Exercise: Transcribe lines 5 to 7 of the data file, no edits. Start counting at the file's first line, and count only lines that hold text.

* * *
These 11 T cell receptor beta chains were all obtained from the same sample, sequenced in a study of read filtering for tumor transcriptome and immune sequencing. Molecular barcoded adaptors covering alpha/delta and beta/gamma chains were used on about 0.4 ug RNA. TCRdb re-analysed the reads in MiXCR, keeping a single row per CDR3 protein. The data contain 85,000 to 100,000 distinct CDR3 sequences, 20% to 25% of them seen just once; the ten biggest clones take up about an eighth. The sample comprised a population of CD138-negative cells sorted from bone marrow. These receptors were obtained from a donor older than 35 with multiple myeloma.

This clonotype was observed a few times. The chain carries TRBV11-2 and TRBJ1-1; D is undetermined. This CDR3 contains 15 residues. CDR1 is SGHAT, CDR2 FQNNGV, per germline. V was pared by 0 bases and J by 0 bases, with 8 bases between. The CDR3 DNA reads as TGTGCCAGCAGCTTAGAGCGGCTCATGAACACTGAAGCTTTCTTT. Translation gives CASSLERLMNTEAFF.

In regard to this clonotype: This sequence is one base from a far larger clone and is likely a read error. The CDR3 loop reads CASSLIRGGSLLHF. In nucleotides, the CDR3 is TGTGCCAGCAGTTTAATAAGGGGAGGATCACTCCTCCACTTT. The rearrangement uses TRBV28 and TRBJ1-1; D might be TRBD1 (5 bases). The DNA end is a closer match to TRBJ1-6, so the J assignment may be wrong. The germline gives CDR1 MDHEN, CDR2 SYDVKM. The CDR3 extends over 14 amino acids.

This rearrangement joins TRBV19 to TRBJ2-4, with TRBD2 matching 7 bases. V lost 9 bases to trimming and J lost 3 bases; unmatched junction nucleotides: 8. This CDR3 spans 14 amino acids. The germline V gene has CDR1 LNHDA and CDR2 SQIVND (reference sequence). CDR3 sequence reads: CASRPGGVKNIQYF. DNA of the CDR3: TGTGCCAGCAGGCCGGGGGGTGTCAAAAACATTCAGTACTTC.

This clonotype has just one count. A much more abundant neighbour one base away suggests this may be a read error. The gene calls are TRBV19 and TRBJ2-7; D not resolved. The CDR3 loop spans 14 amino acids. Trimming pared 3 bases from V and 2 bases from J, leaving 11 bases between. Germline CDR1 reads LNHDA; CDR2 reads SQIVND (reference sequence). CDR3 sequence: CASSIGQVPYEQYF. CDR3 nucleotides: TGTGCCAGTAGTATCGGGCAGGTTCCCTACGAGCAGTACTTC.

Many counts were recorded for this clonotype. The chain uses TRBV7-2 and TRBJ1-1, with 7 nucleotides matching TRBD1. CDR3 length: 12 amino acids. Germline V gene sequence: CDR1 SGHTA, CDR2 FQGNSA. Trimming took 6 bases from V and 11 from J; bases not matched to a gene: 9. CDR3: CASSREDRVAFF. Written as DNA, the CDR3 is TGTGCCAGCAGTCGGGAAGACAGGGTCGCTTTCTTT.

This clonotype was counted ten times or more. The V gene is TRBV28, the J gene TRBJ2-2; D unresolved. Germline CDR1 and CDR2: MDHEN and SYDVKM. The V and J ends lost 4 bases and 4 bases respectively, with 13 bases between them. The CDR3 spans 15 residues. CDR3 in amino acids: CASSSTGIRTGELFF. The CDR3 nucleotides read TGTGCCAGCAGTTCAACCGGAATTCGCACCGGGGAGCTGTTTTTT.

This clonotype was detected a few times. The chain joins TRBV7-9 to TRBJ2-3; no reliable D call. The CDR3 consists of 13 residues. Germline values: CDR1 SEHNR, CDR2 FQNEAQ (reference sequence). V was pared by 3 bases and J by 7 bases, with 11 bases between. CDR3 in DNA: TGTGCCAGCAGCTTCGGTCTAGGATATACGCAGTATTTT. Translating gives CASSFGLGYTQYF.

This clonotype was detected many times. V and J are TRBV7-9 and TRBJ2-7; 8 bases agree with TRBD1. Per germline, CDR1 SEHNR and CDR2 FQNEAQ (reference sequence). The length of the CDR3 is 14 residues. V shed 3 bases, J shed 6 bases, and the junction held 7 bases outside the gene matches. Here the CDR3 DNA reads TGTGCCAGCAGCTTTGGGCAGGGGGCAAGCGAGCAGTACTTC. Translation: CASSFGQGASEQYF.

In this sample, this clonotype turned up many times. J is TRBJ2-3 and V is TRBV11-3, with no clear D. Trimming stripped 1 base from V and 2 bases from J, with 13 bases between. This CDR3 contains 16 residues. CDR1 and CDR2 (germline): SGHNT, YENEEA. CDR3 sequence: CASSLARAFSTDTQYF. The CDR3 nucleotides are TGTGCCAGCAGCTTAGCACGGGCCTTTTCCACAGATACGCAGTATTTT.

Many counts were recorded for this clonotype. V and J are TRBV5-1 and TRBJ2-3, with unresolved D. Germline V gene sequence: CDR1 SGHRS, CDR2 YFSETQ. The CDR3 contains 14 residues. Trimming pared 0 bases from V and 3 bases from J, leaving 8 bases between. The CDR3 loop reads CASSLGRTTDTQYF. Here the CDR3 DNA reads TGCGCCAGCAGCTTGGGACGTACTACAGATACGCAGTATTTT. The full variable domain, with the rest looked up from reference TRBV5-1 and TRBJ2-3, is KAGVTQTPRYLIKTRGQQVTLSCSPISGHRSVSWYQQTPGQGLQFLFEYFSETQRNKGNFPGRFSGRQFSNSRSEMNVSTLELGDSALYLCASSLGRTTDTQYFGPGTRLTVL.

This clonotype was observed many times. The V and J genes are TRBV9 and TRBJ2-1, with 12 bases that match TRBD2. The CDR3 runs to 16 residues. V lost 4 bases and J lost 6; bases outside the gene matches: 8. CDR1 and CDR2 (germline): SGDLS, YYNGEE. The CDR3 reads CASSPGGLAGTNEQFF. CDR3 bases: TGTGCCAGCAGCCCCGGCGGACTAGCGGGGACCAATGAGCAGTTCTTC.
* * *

This clonotype has just one count. A much more abundant neighbour one base away suggests this may be a read error. The gene calls are TRBV19 and TRBJ2-7; D not resolved. The CDR3 loop spans 14 amino acids. Trimming pared 3 bases from V and 2 bases from J, leaving 11 bases between. Germline CDR1 reads LNHDA; CDR2 reads SQIVND (reference sequence). CDR3 sequence: CASSIGQVPYEQYF. CDR3 nucleotides: TGTGCCAGTAGTATCGGGCAGGTTCCCTACGAGCAGTACTTC.

Many counts were recorded for this clonotype. The chain uses TRBV7-2 and TRBJ1-1, with 7 nucleotides matching TRBD1. CDR3 length: 12 amino acids. Germline V gene sequence: CDR1 SGHTA, CDR2 FQGNSA. Trimming took 6 bases from V and 11 from J; bases not matched to a gene: 9. CDR3: CASSREDRVAFF. Written as DNA, the CDR3 is TGTGCCAGCAGTCGGGAAGACAGGGTCGCTTTCTTT.

This clonotype was counted ten times or more. The V gene is TRBV28, the J gene TRBJ2-2; D unresolved. Germline CDR1 and CDR2: MDHEN and SYDVKM. The V and J ends lost 4 bases and 4 bases respectively, with 13 bases between them. The CDR3 spans 15 residues. CDR3 in amino acids: CASSSTGIRTGELFF. The CDR3 nucleotides read TGTGCCAGCAGTTCAACCGGAATTCGCACCGGGGAGCTGTTTTTT.